My award-eligible works in 2019

A lot of exciting literature was published last year. I’m eager to see what gets nominated for awards and I have some ideas about what I want to nominate.

As for myself, I have only two works eligible for an award nomination for 2019:

Interference, a science fiction novel, published by Tor Books. This is the sequel to Semiosis.

“In the Weeds”, a science fiction short story (2700 words), in the anthology Dying Earths: Sixteen Stories from the Ends of Times,, published by SFFWorld.com.

Do not feel obliged to consider them, of course. I’m posting this for the record — but I hope to encourage you to think about what you found outstanding in 2019. What deserves notice and recognition?

What god believes in you?

sculpture-Nike-vessel-city-Greek-Italy-British

Nike, the goddess of victory. Sculpture from a bronze vessel, probably made in a Greek city of southern Italy, c. 490 BCE, in the British Museum.

You may sometimes be asked about your religious faith — that is: What god do you believe in? That’s a good question, but I’d like to propose a different one: What god believes in you?

It may be that the gods get a choice, too. Your choice and divine choice may or may not coincide. Whether you want it or not, Allah may be showering you with mercy and compassion. Jesus may have saved your soul. A variety of other gods may be trying hard to show you truth and enlightenment.

Or you might have attracted the attention of lesser-known gods.

The Roman god Fascinus represented the divine phallus and can protect you from the evil eye and other forms of malicious enchantment. The Roman Empire fell, but gods are eternal, so Fascinus may be hovering around you, facing potential bad luck and nullifying it before it can do you harm. (Don’t ask how.)

The Maya gods of the underworld try to bring you death. Ahalpuh, for example, will cause infection and pus. However, the Maya underworld gods are lesser gods. They were defeated, and their powers were curtailed. They may come for you, but you have the power to thwart their plans.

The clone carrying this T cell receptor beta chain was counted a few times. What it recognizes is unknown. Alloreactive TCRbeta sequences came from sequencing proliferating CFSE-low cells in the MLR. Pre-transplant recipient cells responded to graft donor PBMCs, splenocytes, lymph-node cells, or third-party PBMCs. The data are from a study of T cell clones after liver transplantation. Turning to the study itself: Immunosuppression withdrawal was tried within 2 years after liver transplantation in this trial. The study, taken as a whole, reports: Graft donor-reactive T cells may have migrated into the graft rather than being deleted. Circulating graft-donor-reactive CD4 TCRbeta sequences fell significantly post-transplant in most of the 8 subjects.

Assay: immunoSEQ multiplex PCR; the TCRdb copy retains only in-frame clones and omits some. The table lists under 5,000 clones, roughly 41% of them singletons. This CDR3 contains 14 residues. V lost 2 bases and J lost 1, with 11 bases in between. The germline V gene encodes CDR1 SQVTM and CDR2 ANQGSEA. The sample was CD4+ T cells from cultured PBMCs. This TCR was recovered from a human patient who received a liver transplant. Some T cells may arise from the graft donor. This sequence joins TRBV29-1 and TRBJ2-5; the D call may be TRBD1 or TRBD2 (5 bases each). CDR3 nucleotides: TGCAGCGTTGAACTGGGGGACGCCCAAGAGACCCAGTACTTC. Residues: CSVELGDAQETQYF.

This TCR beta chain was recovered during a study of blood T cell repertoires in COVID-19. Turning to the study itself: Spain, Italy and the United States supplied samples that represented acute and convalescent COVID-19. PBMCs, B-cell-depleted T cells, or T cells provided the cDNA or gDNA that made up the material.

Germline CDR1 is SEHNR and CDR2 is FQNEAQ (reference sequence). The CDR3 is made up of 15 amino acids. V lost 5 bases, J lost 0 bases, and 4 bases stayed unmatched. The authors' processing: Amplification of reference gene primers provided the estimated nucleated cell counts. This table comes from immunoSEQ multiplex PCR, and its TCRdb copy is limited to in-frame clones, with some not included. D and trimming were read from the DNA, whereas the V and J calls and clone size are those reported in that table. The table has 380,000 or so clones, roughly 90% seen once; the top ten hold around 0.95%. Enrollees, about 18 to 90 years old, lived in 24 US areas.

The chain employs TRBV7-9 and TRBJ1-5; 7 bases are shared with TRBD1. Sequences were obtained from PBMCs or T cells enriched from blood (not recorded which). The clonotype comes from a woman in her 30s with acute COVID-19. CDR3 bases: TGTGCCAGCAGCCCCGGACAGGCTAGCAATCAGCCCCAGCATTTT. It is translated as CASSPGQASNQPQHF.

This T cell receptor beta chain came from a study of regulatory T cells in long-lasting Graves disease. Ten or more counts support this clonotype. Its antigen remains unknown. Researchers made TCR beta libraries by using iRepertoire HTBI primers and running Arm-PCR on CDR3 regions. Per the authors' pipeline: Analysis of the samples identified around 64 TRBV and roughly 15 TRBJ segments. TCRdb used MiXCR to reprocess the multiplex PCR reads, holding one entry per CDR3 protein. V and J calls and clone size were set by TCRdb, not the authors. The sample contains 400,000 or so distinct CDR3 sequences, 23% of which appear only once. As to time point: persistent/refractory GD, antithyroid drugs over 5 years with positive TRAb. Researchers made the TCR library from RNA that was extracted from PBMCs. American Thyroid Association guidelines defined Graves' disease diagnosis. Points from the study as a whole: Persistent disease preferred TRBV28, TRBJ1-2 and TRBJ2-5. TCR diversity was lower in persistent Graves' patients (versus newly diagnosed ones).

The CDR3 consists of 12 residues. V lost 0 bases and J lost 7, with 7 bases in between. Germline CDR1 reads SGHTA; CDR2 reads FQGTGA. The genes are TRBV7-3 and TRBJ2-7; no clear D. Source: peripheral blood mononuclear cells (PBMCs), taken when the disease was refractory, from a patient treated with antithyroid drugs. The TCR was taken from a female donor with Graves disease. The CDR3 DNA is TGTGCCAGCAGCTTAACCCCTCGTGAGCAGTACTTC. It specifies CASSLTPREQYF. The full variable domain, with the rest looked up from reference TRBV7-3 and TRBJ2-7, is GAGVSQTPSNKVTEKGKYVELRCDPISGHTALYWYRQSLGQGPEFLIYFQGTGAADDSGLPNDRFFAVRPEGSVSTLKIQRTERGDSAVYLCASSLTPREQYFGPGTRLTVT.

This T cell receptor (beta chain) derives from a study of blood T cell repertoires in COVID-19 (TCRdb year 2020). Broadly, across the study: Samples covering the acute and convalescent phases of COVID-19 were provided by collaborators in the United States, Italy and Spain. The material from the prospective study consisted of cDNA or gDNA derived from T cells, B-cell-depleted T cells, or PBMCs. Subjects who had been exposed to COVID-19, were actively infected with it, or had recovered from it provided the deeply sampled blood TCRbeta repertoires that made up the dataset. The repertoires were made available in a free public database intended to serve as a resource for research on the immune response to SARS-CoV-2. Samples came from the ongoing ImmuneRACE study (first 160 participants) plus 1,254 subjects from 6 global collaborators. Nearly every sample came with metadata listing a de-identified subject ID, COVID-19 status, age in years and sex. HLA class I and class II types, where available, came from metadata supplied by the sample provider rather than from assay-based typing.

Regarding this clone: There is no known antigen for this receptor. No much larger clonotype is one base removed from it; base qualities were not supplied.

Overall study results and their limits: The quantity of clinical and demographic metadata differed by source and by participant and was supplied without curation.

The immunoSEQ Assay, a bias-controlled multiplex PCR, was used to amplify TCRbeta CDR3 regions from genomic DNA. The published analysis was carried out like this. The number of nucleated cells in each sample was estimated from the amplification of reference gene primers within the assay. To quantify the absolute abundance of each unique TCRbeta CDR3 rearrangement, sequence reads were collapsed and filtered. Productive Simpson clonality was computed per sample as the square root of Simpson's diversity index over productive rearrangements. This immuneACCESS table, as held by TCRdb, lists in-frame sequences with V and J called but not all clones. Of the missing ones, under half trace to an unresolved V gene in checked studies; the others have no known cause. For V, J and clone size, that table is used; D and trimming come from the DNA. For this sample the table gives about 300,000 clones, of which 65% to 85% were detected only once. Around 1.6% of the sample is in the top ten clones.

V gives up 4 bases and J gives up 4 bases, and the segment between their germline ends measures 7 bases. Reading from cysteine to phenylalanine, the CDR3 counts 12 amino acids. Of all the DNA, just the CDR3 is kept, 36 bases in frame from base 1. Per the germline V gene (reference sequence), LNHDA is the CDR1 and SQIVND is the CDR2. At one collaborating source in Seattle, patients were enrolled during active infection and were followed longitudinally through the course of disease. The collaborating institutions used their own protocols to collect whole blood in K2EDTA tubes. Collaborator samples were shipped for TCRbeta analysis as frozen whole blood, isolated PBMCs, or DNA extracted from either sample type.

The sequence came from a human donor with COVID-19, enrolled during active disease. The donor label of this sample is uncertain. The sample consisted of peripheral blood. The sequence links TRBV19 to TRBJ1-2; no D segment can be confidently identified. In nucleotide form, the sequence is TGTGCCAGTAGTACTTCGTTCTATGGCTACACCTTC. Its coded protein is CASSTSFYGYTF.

Other gods can bring you fertility, war, safe travel, victory, greed, earthquakes, or even tempt you to suicide. If you feel that presence, please call the National Suicide Prevention Lifeline, 1-800-273-8255. This is another lesser god that you can successfully defy.

Our world has a lot of gods. Which one(s) would be attracted to you, whether you would welcome their attention or not — and why? This question may be not just about their belief in you, but in your own beliefs about yourself.

Goodreads review: “The Last Human” by Zack Jordan

The Last HumanThe Last Human by Zack Jordan

My rating: 5 of 5 stars

Full disclosure: I received an advance copy from the publisher to see if I’d like to write a blurb for the cover. It sounded like a fun book, and it was, so here’s my blurb: “Brimming with sly humor, intelligence, and big ideas.”

Let me say a bit more about the novel. You can read the summary at Goodreads or elsewhere, and it’s accurate. A young human finds out why she’s the last of her kind, which leads her on a long, strange adventure to learn what she can do about it.

I especially enjoyed the way this book treats “intelligence” and the relationship between different levels of intelligence. Our young human has an AI assistant who isn’t as smart as she is, and she must also deal with beings, machines, and AIs who are infinitely smarter than she is. Every one of them wants something: perhaps to be as helpful as possible, perhaps to solve its own problems, perhaps to outsmart and control the lesser beings around it, or perhaps just to keep things working properly.

This is a new take on the technological singularity proposed by Vernor Vinge and others about what will happen when artificial super-intelligence advances beyond human understanding and control. In this book, it’s not the end of civilization, which Elon Musk has feared. Instead, it takes a turn that Zack Jordan makes logical, terrifying, and comforting at the same time. And he tells it in a way that from time to time might make you laugh.

View all my reviews